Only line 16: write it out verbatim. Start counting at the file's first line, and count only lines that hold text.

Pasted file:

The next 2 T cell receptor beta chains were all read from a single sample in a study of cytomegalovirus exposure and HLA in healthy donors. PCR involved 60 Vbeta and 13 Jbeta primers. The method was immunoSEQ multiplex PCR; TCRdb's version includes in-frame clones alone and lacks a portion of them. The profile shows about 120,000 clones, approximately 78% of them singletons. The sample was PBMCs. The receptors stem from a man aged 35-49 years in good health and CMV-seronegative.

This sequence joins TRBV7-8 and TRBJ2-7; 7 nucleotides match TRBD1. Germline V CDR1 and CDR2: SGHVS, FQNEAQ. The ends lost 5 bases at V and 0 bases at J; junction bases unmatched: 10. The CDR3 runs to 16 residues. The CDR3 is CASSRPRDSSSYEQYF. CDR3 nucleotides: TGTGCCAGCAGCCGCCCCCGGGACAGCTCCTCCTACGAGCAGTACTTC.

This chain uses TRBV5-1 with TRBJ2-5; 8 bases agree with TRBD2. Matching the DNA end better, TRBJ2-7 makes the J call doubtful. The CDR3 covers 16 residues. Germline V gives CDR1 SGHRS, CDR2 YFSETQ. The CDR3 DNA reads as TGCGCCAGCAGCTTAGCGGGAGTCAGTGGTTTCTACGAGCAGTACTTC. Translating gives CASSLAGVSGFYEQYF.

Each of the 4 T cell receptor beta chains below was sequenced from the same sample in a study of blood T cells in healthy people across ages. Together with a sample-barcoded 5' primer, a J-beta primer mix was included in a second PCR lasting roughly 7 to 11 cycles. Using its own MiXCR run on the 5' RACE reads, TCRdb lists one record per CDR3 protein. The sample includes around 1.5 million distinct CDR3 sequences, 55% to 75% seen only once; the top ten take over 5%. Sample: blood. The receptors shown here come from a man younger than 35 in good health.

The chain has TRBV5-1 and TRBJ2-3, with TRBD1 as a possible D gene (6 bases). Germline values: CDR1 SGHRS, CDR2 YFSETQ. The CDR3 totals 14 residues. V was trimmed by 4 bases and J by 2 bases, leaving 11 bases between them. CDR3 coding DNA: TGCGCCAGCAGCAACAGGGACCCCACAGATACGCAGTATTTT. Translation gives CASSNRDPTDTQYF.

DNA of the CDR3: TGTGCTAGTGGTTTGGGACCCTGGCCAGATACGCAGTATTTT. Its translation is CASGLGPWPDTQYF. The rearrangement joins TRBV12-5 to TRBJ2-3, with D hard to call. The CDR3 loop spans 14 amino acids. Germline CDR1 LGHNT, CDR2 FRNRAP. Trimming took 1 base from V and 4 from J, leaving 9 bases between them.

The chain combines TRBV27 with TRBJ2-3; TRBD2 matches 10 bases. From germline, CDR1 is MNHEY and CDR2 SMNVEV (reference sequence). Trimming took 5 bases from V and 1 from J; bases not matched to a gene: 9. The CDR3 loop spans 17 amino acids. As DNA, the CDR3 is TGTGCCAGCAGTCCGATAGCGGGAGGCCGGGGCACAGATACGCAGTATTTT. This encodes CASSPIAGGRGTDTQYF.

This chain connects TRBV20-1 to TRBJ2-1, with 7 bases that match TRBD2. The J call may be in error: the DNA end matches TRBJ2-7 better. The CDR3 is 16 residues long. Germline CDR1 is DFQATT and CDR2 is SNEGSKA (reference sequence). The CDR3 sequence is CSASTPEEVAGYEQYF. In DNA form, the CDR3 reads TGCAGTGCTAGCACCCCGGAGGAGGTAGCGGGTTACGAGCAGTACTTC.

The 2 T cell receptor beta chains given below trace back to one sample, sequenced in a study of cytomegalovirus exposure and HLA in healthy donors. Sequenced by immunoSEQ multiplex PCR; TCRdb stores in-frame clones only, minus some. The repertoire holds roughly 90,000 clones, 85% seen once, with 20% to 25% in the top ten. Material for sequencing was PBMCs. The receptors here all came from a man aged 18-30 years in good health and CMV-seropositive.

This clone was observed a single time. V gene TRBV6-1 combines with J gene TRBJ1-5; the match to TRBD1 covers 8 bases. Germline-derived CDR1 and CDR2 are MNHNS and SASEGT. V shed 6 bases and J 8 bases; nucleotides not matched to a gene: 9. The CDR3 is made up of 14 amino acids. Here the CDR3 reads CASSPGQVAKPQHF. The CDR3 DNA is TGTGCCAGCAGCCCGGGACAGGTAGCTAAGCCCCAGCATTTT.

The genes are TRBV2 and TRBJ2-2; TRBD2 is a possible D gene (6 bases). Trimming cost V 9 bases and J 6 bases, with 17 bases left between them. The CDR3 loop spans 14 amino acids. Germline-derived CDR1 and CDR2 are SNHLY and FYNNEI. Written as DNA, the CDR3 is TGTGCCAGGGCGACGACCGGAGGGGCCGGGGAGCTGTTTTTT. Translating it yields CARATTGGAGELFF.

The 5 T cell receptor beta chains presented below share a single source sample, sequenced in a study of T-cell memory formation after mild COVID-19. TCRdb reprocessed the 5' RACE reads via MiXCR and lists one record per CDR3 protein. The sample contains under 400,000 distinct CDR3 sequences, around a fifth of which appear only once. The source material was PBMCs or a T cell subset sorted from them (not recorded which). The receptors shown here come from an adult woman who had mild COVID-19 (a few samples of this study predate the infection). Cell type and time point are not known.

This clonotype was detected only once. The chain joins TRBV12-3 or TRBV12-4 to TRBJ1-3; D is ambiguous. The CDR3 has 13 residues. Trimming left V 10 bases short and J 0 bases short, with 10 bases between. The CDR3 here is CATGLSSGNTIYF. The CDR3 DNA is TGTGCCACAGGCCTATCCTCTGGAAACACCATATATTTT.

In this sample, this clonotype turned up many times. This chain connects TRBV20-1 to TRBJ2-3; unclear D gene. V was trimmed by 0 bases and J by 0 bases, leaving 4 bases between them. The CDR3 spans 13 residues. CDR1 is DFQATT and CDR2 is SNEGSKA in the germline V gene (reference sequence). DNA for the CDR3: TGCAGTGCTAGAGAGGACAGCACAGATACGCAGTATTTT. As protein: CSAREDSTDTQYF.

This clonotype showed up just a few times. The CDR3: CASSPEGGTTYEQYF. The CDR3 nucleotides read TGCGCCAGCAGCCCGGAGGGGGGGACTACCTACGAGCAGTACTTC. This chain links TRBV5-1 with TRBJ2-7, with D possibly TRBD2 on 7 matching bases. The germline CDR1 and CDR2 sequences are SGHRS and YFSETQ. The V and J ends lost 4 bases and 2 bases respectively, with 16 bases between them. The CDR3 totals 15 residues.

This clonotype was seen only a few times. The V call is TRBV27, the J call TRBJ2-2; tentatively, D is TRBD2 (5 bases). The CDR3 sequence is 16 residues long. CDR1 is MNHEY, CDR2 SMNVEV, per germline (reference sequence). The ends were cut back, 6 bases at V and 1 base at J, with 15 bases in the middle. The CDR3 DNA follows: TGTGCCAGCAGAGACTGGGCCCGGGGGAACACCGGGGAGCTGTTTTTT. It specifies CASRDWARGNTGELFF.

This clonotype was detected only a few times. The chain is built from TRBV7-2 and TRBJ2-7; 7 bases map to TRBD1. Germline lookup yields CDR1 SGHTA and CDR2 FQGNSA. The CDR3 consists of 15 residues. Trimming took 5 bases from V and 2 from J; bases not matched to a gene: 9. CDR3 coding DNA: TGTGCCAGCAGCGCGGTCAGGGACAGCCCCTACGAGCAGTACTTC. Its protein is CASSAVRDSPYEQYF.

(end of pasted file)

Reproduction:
This clonotype was seen only a few times. The V call is TRBV27, the J call TRBJ2-2; tentatively, D is TRBD2 (5 bases). The CDR3 sequence is 16 residues long. CDR1 is MNHEY, CDR2 SMNVEV, per germline (reference sequence). The ends were cut back, 6 bases at V and 1 base at J, with 15 bases in the middle. The CDR3 DNA follows: TGTGCCAGCAGAGACTGGGCCCGGGGGAACACCGGGGAGCTGTTTTTT. It specifies CASRDWARGNTGELFF.